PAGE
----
Applications relying on GnuPG to authenticate digital signatures may incorrectly believe a signature has been verified.
|Package||app-crypt/gnupg on all architectures|
|Affected versions||< 220.127.116.11|
|Unaffected versions||>= 18.104.22.168|
GnuPG (The GNU Privacy Guard) is a free replacement for PGP (Pretty Good Privacy). As GnuPG does not rely on any patented algorithms, it can be used without any restrictions. gpgv is the OpenPGP signature verification tool provided by the GnuPG system.
Tavis Ormandy of the Gentoo Linux Security Auditing Team discovered that automated systems relying on the return code of GnuPG or gpgv to authenticate digital signatures may be misled by malformed signatures. GnuPG documentation states that a return code of zero (0) indicates success, however gpg and gpgv may also return zero if no signature data was found in a detached signature file.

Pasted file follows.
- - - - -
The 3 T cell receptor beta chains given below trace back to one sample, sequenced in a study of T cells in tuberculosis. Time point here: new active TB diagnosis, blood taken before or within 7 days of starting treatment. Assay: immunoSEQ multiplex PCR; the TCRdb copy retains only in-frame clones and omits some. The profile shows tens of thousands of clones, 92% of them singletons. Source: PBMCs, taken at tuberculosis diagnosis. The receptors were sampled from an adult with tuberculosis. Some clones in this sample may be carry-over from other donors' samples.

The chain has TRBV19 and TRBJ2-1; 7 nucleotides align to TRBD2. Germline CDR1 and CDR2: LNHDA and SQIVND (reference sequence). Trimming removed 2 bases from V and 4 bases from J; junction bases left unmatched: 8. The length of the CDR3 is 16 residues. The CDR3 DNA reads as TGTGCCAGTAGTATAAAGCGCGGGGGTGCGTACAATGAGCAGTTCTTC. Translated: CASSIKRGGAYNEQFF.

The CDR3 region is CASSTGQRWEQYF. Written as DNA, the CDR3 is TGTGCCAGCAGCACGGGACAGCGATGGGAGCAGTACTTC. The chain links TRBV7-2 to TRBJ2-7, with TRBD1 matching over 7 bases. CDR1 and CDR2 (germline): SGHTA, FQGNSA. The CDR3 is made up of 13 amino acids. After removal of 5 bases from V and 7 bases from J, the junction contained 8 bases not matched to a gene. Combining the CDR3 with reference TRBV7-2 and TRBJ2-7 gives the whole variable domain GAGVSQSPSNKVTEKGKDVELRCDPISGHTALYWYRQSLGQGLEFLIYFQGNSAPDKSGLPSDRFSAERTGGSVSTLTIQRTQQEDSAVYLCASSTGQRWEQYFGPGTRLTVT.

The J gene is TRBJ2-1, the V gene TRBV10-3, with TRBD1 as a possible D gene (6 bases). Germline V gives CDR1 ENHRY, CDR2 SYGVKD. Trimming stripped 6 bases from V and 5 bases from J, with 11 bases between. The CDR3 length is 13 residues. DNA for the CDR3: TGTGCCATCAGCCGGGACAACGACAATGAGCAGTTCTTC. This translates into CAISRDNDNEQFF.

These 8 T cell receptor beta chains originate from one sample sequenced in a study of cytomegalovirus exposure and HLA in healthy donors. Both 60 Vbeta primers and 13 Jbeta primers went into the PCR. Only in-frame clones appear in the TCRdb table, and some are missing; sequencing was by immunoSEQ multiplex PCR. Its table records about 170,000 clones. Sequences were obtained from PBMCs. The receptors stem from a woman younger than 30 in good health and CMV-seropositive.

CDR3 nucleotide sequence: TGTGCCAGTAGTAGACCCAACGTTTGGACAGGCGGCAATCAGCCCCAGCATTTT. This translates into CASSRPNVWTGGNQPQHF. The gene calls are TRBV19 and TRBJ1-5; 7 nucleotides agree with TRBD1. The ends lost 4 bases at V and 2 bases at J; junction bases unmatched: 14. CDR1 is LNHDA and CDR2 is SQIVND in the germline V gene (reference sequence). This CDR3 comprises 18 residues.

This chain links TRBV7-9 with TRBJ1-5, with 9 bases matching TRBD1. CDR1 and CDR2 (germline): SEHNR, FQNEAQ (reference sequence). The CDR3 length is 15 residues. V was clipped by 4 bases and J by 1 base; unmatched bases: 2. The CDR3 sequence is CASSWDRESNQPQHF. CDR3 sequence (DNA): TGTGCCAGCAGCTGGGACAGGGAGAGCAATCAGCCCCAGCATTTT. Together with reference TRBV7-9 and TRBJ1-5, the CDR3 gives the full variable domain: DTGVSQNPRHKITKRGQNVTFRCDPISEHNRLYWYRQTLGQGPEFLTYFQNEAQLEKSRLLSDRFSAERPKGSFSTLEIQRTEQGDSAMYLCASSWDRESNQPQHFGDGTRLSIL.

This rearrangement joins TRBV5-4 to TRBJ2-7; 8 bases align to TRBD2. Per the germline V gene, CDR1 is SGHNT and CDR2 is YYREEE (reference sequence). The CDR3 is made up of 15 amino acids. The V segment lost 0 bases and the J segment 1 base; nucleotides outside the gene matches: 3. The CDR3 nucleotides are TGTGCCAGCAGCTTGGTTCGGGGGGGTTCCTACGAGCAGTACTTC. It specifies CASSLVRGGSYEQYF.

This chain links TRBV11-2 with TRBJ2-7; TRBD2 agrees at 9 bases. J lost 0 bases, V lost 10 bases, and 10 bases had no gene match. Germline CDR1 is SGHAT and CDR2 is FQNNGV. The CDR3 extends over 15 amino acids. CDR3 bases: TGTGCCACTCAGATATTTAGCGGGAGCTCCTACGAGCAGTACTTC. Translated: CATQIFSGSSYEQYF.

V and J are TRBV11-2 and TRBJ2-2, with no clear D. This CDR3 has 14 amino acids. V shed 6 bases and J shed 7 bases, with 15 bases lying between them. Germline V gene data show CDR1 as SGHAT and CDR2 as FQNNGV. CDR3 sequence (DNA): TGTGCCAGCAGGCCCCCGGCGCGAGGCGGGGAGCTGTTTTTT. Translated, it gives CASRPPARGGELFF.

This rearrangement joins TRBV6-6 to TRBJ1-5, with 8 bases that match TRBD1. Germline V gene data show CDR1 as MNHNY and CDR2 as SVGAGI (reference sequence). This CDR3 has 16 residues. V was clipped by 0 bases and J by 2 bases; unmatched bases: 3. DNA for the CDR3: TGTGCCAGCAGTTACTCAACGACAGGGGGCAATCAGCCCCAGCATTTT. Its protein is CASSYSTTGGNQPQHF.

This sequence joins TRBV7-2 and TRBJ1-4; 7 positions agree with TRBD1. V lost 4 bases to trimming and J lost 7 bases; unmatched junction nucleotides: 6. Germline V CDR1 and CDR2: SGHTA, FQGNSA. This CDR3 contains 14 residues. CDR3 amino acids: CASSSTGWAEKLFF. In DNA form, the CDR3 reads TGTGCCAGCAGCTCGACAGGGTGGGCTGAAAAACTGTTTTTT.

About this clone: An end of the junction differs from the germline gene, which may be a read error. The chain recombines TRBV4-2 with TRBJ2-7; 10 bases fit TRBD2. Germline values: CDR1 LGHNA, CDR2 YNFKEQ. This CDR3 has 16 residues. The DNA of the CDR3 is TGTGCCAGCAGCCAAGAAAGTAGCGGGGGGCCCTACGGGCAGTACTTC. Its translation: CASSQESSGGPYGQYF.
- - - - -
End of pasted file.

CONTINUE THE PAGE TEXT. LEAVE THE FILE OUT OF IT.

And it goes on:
An attacker may be able to bypass authentication in automated systems relying on the return code of gpg or gpgv to authenticate digital signatures.
There is no known workaround at this time.
All GnuPG users should upgrade to the latest version:
# emerge --sync # emerge --ask --oneshot --verbose ">=app-crypt/gnupg-22.214.171.124"
February 18, 2006
February 18, 2006: 01